Hire a wonderfully talented massage therapist with a dominant personality to work as a line employee, and you may end up with a "D" Player. Promote that gentle soul who does amazing massage to supervisor, and you may get another "D" Player. It's not just a matter of "getting the right people on the bus," as Jim Collins, author of Good to Great: Why Some Companies Make the Leap...and Others Don't (Harper Collins, 2001), calls it. It is ensuring that the right people are in the right seats. "A" Players are only "A" Players when they are playing the right position. Sometimes, you have to find different seats for talented employees who are literally "mis-fits" in jobs for which you've hired them. Applying this process at a high level is an organization called Talent + (www.talentplus.com). Healing Waters Medical Day Spa in Wichita, KS, has developed a success profile for medspa employees, which it is now offering to spas in conjunction with Talent +.
Speaking of personality styles, be careful when interviewing someone with the same personality style as yours. Classic personality styles include Expressives (think outgoing, energetic types), Amiables (think massage therapist), Drivers (think Type A, achievement-oriented folks), and Analyticals (think intellectuals). Why is having the same personality style as your interviewee a problem? You'll experience instant rapport—that's what happens when two people of the same style meet. If your style is Expressive, like mine, you'll jabber on for hours with your new best friend and forget to ask all sorts of important questions. Rapport is a sort of opiate. It has nothing to do with a person's skill, talent, or knowledge—but rapport still confers instant credibility. Your best defense? Use a set of questions. Be willing to go off the pavement and explore interesting statements, such as when they allude to their six-month trip to Bali. It can offer a good clue as to how much vacation time they expect. But don't abandon a structured interview in favor of something purely ad hoc. Trust me, your instincts are not that good. The one exception to the rule? If you have a negative, nagging doubt about someone or are on the fence, don't hire him or her.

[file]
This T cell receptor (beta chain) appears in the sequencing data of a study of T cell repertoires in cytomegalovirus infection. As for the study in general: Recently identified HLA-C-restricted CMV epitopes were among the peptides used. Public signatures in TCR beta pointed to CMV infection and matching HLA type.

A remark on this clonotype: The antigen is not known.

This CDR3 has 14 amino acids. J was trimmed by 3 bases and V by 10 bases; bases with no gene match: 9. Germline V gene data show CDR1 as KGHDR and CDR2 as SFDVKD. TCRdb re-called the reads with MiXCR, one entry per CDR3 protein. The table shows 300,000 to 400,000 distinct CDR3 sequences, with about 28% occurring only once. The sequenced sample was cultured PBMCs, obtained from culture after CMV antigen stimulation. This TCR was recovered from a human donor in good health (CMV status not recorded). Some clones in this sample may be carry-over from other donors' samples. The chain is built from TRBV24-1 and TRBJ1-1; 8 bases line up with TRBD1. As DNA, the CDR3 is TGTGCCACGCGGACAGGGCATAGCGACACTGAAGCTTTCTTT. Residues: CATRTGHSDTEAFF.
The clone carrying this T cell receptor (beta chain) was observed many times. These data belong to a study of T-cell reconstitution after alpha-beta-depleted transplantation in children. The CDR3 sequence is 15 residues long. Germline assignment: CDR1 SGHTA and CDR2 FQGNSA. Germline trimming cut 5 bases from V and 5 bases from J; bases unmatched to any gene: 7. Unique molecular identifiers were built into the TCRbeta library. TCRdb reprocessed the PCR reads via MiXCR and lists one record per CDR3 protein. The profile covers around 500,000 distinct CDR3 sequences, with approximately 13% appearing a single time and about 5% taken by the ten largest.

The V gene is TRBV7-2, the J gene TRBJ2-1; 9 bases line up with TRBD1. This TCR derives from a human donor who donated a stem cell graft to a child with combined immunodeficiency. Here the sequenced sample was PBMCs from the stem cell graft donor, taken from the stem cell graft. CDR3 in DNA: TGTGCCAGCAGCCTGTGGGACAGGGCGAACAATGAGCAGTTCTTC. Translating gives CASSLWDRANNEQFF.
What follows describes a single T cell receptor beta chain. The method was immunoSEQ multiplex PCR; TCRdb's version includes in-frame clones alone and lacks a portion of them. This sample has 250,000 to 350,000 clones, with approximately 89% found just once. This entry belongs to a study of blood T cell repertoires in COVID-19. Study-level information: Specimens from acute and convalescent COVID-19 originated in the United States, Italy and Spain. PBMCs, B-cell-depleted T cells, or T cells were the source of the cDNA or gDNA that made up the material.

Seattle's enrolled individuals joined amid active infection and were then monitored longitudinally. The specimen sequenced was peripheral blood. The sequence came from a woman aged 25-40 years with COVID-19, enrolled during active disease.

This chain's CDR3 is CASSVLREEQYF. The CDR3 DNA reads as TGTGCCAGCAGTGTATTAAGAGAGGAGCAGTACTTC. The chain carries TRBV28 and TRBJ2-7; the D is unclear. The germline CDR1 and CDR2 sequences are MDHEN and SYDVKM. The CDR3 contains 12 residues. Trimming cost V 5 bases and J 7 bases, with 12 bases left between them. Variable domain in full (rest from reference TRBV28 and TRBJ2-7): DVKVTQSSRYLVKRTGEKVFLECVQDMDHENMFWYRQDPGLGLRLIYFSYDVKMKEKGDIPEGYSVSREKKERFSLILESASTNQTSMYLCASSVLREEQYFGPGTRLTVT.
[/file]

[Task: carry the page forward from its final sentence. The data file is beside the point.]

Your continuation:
Some spas try to shortcut this whole time-consuming and tedious process and instead hire employees who will bring clientele with them. This tells the employee that they are welcome to hijack your clients, too, and make off with them when they decide the grass is greener elsewhere. This is old-school beauty business skullduggery, but it's alive and well in our industry. Live by the sword, die by the sword. Don't hire for clientele. If you end up with some, it's a lovely bonus.